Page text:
• No, they won't CR. Unless you think Alberta is suddenly going to turn Liberal? Those ridings that hate Harper are just as unlikely to suddenly love him. Give your head a shake. What might happen is that the NDP and Greens dry up and blow away as everyone splits support between the Conservatives and the Liberals, in an attempt to get 'their side' a majority. Or worse, the Conservatives and the Liberals bleed equally to the NDP and the Greens (figuring a new party in power might play the game better). Not everyone will do this, of course, leaving us–could this happen?–with the Bloc winning the whole election!

          • If only the Bloc would run nation-wide. I would certainly vote for them.

            If Quebec wants to move out into its own apartment, let's encourage it. What we'll be left with is a country where a government can actually be formed.

            Of course, when Quebec begins calling us requesting money for rent, we'll be forced to reply, "Pardon, je ne parle pas francais."

        • I wish that were true! But it would have to be an overwhelming victory for either side to make up for the Bloc problem, and how can any party win an overwhelming victory when no government is allowed to govern?

          • I still think that the Conservatives have a (slim) chance at a majority, particularly if they manage to hang on to their existing Quebec seats.

            I don't think the Liberals have any mathematical chance at a majority, thanks to the Bloc, but if they win a minority government it could be a chance for a few years of stability if they govern with the support of the NDP.

        • Agreed it wont continue…..the lIberals and the NDP will be exhausted after this one. The Bloc wont be nor will the Tories.

          Layton is gone, unless he is in cabinet, and either Iggy or Harper will be gone, whoever isnt PM.

          Minority or not, there wont be an election for at least 2 years after this….assuming this one even happens.

          There is no cost for Iggy to back down, with the elctorate, there might be within his own party….but they cant get him till after an election, although they can make his life hell.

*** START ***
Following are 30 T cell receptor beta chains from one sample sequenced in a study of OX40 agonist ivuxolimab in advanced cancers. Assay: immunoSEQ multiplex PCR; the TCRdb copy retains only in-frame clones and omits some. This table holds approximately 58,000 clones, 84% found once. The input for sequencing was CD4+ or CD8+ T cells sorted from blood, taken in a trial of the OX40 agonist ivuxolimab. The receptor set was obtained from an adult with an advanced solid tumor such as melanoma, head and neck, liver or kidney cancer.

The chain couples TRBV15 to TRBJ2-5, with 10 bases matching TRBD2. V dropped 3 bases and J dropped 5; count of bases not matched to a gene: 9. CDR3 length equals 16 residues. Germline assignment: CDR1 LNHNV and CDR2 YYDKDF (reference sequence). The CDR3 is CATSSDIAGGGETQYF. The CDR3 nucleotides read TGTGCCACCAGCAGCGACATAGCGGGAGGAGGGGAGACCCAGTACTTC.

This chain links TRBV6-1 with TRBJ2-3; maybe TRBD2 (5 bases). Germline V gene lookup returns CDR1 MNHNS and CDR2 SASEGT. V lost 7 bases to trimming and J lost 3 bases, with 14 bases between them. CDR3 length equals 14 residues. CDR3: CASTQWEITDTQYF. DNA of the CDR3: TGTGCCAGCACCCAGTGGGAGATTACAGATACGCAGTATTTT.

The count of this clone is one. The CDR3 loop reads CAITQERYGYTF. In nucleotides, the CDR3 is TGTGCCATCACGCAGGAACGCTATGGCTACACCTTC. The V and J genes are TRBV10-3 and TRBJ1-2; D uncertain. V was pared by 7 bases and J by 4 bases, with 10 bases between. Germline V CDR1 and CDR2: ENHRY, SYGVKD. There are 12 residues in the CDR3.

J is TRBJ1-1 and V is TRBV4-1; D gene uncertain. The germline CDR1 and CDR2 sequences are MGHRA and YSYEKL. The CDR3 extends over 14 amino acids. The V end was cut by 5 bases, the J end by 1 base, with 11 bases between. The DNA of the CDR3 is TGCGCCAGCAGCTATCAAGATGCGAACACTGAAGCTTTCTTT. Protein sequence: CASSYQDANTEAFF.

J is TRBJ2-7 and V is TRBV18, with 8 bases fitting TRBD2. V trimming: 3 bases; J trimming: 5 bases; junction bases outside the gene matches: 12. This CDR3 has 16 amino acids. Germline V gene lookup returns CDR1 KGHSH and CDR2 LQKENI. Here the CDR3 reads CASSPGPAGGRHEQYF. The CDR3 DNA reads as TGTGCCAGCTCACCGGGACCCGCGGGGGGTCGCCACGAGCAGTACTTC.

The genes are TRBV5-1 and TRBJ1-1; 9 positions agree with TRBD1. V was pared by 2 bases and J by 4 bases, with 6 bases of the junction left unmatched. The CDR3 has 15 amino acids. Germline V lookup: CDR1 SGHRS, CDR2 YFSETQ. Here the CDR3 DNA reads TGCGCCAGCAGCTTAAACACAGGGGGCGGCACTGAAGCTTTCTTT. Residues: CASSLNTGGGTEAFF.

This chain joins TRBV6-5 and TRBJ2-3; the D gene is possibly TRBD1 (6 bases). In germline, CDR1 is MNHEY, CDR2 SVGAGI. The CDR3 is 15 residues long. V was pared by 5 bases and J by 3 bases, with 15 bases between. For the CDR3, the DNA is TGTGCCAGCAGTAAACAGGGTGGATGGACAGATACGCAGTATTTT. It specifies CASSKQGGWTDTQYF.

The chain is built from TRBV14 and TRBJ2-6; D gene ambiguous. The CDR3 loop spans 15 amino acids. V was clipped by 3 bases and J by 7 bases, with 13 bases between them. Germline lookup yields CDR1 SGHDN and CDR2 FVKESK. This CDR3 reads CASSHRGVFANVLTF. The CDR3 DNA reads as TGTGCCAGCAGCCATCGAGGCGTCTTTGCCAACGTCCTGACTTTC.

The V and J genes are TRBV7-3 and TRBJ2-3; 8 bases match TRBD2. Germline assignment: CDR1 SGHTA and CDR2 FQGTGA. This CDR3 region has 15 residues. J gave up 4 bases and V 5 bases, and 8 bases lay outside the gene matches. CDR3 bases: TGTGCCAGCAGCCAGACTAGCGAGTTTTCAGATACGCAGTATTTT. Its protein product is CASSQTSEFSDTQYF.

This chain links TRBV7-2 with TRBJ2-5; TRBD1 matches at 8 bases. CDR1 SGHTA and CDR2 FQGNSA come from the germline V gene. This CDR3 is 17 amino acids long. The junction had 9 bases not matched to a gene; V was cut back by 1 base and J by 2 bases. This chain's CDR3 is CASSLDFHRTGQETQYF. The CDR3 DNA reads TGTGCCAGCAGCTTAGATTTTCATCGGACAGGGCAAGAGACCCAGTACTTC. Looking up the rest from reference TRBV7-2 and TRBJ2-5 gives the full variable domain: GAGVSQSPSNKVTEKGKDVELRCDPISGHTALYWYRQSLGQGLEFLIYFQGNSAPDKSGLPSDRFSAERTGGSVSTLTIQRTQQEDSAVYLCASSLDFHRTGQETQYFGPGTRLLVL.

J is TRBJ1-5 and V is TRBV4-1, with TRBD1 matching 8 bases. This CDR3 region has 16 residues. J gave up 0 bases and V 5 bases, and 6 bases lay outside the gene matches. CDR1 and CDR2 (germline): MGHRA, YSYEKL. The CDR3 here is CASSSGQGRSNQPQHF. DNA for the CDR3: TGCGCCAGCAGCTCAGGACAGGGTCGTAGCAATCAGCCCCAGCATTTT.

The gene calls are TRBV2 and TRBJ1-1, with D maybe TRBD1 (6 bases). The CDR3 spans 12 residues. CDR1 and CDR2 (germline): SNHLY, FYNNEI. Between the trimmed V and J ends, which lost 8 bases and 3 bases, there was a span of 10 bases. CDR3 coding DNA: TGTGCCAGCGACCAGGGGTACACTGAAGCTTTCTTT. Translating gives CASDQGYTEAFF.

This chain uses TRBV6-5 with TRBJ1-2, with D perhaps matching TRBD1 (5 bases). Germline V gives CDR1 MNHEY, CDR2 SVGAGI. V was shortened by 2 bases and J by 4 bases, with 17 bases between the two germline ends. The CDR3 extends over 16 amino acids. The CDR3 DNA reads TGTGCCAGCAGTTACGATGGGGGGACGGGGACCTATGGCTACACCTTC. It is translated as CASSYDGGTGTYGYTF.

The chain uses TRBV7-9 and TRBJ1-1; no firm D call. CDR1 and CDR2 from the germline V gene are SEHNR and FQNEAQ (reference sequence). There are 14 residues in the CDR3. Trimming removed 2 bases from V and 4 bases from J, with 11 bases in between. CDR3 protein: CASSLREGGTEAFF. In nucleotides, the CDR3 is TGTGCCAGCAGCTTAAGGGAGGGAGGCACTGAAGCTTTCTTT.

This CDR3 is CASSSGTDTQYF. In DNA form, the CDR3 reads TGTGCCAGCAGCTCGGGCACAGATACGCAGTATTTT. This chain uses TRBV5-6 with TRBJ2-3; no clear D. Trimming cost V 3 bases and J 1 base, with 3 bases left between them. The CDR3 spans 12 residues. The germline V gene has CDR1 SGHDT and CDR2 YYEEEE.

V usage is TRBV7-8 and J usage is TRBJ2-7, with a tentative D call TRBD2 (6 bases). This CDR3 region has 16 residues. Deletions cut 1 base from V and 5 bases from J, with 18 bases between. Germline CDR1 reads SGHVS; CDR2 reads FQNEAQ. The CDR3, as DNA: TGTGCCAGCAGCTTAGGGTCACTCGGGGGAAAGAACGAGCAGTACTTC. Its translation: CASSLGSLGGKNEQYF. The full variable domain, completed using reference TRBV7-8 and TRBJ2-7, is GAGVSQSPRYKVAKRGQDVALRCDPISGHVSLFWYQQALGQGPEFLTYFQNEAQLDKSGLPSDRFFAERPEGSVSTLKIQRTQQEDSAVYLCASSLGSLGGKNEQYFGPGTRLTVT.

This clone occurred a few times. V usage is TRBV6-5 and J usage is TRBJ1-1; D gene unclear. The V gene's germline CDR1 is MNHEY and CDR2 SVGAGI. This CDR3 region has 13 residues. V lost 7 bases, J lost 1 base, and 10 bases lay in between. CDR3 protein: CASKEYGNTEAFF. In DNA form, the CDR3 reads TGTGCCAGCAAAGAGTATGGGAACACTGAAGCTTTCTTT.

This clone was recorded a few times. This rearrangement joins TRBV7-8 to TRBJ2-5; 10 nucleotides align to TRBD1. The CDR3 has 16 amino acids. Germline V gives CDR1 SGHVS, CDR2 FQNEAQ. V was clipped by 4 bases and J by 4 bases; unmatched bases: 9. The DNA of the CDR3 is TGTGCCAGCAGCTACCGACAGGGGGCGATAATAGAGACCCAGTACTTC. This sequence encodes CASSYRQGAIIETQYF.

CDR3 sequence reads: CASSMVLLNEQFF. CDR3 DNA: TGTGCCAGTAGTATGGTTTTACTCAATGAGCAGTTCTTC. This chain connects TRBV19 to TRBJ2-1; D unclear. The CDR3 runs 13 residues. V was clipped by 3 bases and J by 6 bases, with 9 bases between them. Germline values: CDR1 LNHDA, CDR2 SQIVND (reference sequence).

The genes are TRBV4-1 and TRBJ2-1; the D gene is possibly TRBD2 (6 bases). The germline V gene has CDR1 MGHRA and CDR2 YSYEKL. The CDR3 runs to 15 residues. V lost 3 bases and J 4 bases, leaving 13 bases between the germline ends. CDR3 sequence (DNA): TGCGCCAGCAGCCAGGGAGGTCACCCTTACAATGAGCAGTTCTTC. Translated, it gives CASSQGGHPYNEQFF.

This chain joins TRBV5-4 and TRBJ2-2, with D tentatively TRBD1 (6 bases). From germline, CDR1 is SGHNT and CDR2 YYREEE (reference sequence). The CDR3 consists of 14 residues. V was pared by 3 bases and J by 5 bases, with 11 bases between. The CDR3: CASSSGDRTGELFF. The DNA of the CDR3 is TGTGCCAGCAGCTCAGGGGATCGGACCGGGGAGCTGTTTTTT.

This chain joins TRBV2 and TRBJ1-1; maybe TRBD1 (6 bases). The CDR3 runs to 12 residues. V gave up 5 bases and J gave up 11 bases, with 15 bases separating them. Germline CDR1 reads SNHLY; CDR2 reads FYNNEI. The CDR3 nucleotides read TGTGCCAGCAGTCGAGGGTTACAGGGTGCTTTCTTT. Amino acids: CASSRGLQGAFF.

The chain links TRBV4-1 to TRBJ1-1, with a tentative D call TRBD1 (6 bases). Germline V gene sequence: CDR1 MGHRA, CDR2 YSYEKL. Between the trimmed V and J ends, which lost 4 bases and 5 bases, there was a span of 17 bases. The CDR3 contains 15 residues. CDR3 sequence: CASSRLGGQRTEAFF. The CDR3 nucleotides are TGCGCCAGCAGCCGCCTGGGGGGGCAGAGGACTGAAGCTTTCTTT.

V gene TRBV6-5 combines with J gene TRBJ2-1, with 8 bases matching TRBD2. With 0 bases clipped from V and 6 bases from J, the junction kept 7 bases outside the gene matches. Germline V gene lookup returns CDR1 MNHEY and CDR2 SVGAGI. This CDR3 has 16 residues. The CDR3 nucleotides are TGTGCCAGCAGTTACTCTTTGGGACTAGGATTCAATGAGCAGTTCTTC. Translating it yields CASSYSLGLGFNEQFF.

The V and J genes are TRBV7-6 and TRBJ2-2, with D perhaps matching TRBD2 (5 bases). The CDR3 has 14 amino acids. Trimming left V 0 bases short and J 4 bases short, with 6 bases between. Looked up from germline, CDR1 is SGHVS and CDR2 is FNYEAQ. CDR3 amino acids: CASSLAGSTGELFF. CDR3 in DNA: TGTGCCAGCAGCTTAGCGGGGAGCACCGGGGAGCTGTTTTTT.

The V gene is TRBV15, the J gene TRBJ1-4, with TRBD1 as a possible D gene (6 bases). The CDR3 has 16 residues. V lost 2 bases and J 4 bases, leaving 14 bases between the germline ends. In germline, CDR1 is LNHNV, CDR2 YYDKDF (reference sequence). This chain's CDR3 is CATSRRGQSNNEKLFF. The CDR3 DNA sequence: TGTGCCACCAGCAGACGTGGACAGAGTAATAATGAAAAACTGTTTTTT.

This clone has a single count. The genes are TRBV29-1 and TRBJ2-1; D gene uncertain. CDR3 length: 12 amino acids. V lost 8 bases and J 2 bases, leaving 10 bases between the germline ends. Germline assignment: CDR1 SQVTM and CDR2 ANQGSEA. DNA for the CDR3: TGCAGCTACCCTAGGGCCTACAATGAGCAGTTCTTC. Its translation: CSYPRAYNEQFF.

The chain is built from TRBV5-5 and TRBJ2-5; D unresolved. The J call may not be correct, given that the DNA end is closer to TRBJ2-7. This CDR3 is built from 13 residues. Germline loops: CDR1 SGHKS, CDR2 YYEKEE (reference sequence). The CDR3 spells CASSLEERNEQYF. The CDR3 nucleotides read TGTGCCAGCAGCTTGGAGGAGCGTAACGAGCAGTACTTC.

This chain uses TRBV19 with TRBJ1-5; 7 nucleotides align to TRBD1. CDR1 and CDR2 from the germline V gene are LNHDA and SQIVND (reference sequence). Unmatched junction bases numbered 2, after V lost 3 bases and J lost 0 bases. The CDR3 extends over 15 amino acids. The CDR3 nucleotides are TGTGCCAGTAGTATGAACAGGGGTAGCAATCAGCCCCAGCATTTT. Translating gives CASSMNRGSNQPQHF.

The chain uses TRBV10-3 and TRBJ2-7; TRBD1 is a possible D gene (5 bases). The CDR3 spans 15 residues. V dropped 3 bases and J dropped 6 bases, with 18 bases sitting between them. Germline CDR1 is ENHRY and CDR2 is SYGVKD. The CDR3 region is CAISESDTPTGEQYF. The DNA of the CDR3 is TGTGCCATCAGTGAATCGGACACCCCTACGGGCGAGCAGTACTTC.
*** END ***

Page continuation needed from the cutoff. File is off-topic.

One more set of polls will tell us if this is a suicide misison on Iggy's part or if he has a fighting chance of actually being PM.

  10. Iggy's problem is a poliical one. Silvers identifies, correctly I beleive, the problem the Liberal Party has with the electorate if there is an assumption that the coalition will happen.

    Coalitions arent undemocratic, but there was a question of legitimacy about the last proposed one. Now that the discussion is on the table, it is fair to ask and exepct a reasonable answer from all parties.

    People want to know what they are voting for….whats so strange about that? Silvers just thinks Iggy has to say no because another answer polarizes the electorate toward a Tory majority….dont discount what would change in PQ under that scenario….either the Liberals get squuezed further by voters protecting themselves with the BQ OR the Liberals get squeezed by voters wanting to be part of a majority….

    Iggy is btter to rule out coalition, and set his terms of victory as being the traditional ones, the most seats on election night. He will seem reasonable, and less scarey.

    • "his terms of victory as being the traditional ones, the most seats on election night"

      The traditional terms of victory are the most seats + a vote of confidence + a passed budget.

      • jack….I know you deperately want a different government, thats fine, but really most parties recognize that whoever gets the most seats gets a reasonable pass at forming the government.

        If the NDP and Liberals have a working majority then they will form the government, and Iggy should make the statement that says that. But needing the Bloc for day to day survival is just not on.

        Iggy's only other option is to say that he can foresee there would be issues that he would workwith the conservatives on, Harper's current position day by day issue by issue cooperation.

        Technically you are correct, but just like the coalition thing in the fall this is not about what is technically possible it is about legitimacy. And although you may not like thme or agree with them 35 to 37% of the pop and a a significant number of seats are going to be conservative. So demonizing them isnt going to serve the purposes you profess.